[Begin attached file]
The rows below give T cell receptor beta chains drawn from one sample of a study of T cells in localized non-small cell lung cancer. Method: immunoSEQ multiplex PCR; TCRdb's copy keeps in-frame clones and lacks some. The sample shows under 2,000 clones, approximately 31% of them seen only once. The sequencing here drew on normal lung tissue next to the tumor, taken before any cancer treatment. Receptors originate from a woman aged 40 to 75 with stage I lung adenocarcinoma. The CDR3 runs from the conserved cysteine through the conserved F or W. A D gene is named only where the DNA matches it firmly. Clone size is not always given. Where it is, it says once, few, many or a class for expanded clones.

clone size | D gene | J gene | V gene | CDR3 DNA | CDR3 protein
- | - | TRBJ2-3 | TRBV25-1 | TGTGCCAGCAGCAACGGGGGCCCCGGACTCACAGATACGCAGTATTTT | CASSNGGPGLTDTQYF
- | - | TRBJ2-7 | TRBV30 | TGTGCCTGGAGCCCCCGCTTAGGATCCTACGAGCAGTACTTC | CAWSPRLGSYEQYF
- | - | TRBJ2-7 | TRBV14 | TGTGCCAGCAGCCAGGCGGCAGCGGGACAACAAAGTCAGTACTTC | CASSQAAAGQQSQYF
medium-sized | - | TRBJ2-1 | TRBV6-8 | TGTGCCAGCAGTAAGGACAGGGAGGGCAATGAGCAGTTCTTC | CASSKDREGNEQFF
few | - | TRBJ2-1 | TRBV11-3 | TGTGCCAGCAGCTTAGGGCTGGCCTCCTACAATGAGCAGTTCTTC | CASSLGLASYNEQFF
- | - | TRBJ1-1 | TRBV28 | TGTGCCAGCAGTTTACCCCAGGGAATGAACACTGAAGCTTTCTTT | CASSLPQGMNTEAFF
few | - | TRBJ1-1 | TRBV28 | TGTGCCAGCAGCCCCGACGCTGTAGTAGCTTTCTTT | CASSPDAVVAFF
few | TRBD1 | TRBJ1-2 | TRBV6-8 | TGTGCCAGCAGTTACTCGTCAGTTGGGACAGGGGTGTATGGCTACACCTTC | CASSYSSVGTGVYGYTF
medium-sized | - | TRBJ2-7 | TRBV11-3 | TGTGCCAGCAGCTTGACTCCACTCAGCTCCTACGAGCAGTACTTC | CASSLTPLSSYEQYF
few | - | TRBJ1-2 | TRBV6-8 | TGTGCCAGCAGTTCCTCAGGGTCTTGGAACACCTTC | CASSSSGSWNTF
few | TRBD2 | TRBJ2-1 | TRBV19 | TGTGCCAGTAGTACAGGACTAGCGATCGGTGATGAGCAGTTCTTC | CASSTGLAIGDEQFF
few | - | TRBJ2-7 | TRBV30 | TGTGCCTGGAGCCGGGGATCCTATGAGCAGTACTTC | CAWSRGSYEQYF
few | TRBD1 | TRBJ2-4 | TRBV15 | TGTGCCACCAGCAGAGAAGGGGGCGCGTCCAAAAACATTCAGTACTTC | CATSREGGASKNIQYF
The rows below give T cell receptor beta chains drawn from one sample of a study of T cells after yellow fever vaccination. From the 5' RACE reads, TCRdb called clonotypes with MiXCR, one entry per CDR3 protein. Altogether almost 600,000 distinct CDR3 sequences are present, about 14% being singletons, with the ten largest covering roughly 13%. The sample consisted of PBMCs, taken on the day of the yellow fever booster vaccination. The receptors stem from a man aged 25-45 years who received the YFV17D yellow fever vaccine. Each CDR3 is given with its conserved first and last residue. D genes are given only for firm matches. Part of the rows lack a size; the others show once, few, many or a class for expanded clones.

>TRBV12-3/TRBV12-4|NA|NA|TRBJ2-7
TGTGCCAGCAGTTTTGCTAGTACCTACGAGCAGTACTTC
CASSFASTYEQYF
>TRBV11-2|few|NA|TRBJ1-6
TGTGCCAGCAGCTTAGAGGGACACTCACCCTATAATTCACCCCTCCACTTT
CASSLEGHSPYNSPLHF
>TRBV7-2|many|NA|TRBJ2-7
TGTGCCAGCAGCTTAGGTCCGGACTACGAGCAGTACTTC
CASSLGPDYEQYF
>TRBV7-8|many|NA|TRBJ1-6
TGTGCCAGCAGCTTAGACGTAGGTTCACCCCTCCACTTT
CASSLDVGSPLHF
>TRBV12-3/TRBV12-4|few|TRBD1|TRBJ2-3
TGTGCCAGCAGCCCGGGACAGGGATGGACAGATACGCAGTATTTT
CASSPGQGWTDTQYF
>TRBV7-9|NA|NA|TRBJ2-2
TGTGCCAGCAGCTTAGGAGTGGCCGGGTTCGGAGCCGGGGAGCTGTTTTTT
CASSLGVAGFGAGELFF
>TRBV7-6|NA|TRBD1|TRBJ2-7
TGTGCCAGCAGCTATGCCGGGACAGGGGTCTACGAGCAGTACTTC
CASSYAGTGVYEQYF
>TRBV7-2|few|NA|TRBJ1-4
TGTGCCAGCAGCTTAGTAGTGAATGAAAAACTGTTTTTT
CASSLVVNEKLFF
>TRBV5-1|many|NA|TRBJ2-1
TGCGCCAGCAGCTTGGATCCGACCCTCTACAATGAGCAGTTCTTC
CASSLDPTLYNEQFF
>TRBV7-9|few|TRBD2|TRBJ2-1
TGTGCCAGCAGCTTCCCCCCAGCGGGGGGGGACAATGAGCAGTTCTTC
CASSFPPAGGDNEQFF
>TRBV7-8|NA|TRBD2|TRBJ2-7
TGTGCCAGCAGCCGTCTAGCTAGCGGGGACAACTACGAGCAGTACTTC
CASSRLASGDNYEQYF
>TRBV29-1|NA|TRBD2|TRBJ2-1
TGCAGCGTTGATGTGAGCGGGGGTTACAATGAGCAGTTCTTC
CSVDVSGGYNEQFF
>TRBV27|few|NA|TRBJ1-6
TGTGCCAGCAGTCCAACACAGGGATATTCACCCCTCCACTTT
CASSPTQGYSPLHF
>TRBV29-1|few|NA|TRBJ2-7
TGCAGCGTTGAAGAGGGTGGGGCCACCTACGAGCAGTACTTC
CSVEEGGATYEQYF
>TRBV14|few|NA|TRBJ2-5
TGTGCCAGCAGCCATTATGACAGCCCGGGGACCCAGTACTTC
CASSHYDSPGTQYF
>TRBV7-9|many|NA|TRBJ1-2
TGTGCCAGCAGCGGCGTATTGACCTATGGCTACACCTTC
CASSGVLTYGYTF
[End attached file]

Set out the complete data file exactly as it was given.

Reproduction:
The rows below give T cell receptor beta chains drawn from one sample of a study of T cells in localized non-small cell lung cancer. Method: immunoSEQ multiplex PCR; TCRdb's copy keeps in-frame clones and lacks some. The sample shows under 2,000 clones, approximately 31% of them seen only once. The sequencing here drew on normal lung tissue next to the tumor, taken before any cancer treatment. Receptors originate from a woman aged 40 to 75 with stage I lung adenocarcinoma. The CDR3 runs from the conserved cysteine through the conserved F or W. A D gene is named only where the DNA matches it firmly. Clone size is not always given. Where it is, it says once, few, many or a class for expanded clones.

clone size | D gene | J gene | V gene | CDR3 DNA | CDR3 protein
- | - | TRBJ2-3 | TRBV25-1 | TGTGCCAGCAGCAACGGGGGCCCCGGACTCACAGATACGCAGTATTTT | CASSNGGPGLTDTQYF
- | - | TRBJ2-7 | TRBV30 | TGTGCCTGGAGCCCCCGCTTAGGATCCTACGAGCAGTACTTC | CAWSPRLGSYEQYF
- | - | TRBJ2-7 | TRBV14 | TGTGCCAGCAGCCAGGCGGCAGCGGGACAACAAAGTCAGTACTTC | CASSQAAAGQQSQYF
medium-sized | - | TRBJ2-1 | TRBV6-8 | TGTGCCAGCAGTAAGGACAGGGAGGGCAATGAGCAGTTCTTC | CASSKDREGNEQFF
few | - | TRBJ2-1 | TRBV11-3 | TGTGCCAGCAGCTTAGGGCTGGCCTCCTACAATGAGCAGTTCTTC | CASSLGLASYNEQFF
- | - | TRBJ1-1 | TRBV28 | TGTGCCAGCAGTTTACCCCAGGGAATGAACACTGAAGCTTTCTTT | CASSLPQGMNTEAFF
few | - | TRBJ1-1 | TRBV28 | TGTGCCAGCAGCCCCGACGCTGTAGTAGCTTTCTTT | CASSPDAVVAFF
few | TRBD1 | TRBJ1-2 | TRBV6-8 | TGTGCCAGCAGTTACTCGTCAGTTGGGACAGGGGTGTATGGCTACACCTTC | CASSYSSVGTGVYGYTF
medium-sized | - | TRBJ2-7 | TRBV11-3 | TGTGCCAGCAGCTTGACTCCACTCAGCTCCTACGAGCAGTACTTC | CASSLTPLSSYEQYF
few | - | TRBJ1-2 | TRBV6-8 | TGTGCCAGCAGTTCCTCAGGGTCTTGGAACACCTTC | CASSSSGSWNTF
few | TRBD2 | TRBJ2-1 | TRBV19 | TGTGCCAGTAGTACAGGACTAGCGATCGGTGATGAGCAGTTCTTC | CASSTGLAIGDEQFF
few | - | TRBJ2-7 | TRBV30 | TGTGCCTGGAGCCGGGGATCCTATGAGCAGTACTTC | CAWSRGSYEQYF
few | TRBD1 | TRBJ2-4 | TRBV15 | TGTGCCACCAGCAGAGAAGGGGGCGCGTCCAAAAACATTCAGTACTTC | CATSREGGASKNIQYF
The rows below give T cell receptor beta chains drawn from one sample of a study of T cells after yellow fever vaccination. From the 5' RACE reads, TCRdb called clonotypes with MiXCR, one entry per CDR3 protein. Altogether almost 600,000 distinct CDR3 sequences are present, about 14% being singletons, with the ten largest covering roughly 13%. The sample consisted of PBMCs, taken on the day of the yellow fever booster vaccination. The receptors stem from a man aged 25-45 years who received the YFV17D yellow fever vaccine. Each CDR3 is given with its conserved first and last residue. D genes are given only for firm matches. Part of the rows lack a size; the others show once, few, many or a class for expanded clones.

>TRBV12-3/TRBV12-4|NA|NA|TRBJ2-7
TGTGCCAGCAGTTTTGCTAGTACCTACGAGCAGTACTTC
CASSFASTYEQYF
>TRBV11-2|few|NA|TRBJ1-6
TGTGCCAGCAGCTTAGAGGGACACTCACCCTATAATTCACCCCTCCACTTT
CASSLEGHSPYNSPLHF
>TRBV7-2|many|NA|TRBJ2-7
TGTGCCAGCAGCTTAGGTCCGGACTACGAGCAGTACTTC
CASSLGPDYEQYF
>TRBV7-8|many|NA|TRBJ1-6
TGTGCCAGCAGCTTAGACGTAGGTTCACCCCTCCACTTT
CASSLDVGSPLHF
>TRBV12-3/TRBV12-4|few|TRBD1|TRBJ2-3
TGTGCCAGCAGCCCGGGACAGGGATGGACAGATACGCAGTATTTT
CASSPGQGWTDTQYF
>TRBV7-9|NA|NA|TRBJ2-2
TGTGCCAGCAGCTTAGGAGTGGCCGGGTTCGGAGCCGGGGAGCTGTTTTTT
CASSLGVAGFGAGELFF
>TRBV7-6|NA|TRBD1|TRBJ2-7
TGTGCCAGCAGCTATGCCGGGACAGGGGTCTACGAGCAGTACTTC
CASSYAGTGVYEQYF
>TRBV7-2|few|NA|TRBJ1-4
TGTGCCAGCAGCTTAGTAGTGAATGAAAAACTGTTTTTT
CASSLVVNEKLFF
>TRBV5-1|many|NA|TRBJ2-1
TGCGCCAGCAGCTTGGATCCGACCCTCTACAATGAGCAGTTCTTC
CASSLDPTLYNEQFF
>TRBV7-9|few|TRBD2|TRBJ2-1
TGTGCCAGCAGCTTCCCCCCAGCGGGGGGGGACAATGAGCAGTTCTTC
CASSFPPAGGDNEQFF
>TRBV7-8|NA|TRBD2|TRBJ2-7
TGTGCCAGCAGCCGTCTAGCTAGCGGGGACAACTACGAGCAGTACTTC
CASSRLASGDNYEQYF
>TRBV29-1|NA|TRBD2|TRBJ2-1
TGCAGCGTTGATGTGAGCGGGGGTTACAATGAGCAGTTCTTC
CSVDVSGGYNEQFF
>TRBV27|few|NA|TRBJ1-6
TGTGCCAGCAGTCCAACACAGGGATATTCACCCCTCCACTTT
CASSPTQGYSPLHF
>TRBV29-1|few|NA|TRBJ2-7
TGCAGCGTTGAAGAGGGTGGGGCCACCTACGAGCAGTACTTC
CSVEEGGATYEQYF
>TRBV14|few|NA|TRBJ2-5
TGTGCCAGCAGCCATTATGACAGCCCGGGGACCCAGTACTTC
CASSHYDSPGTQYF
>TRBV7-9|many|NA|TRBJ1-2
TGTGCCAGCAGCGGCGTATTGACCTATGGCTACACCTTC
CASSGVLTYGYTF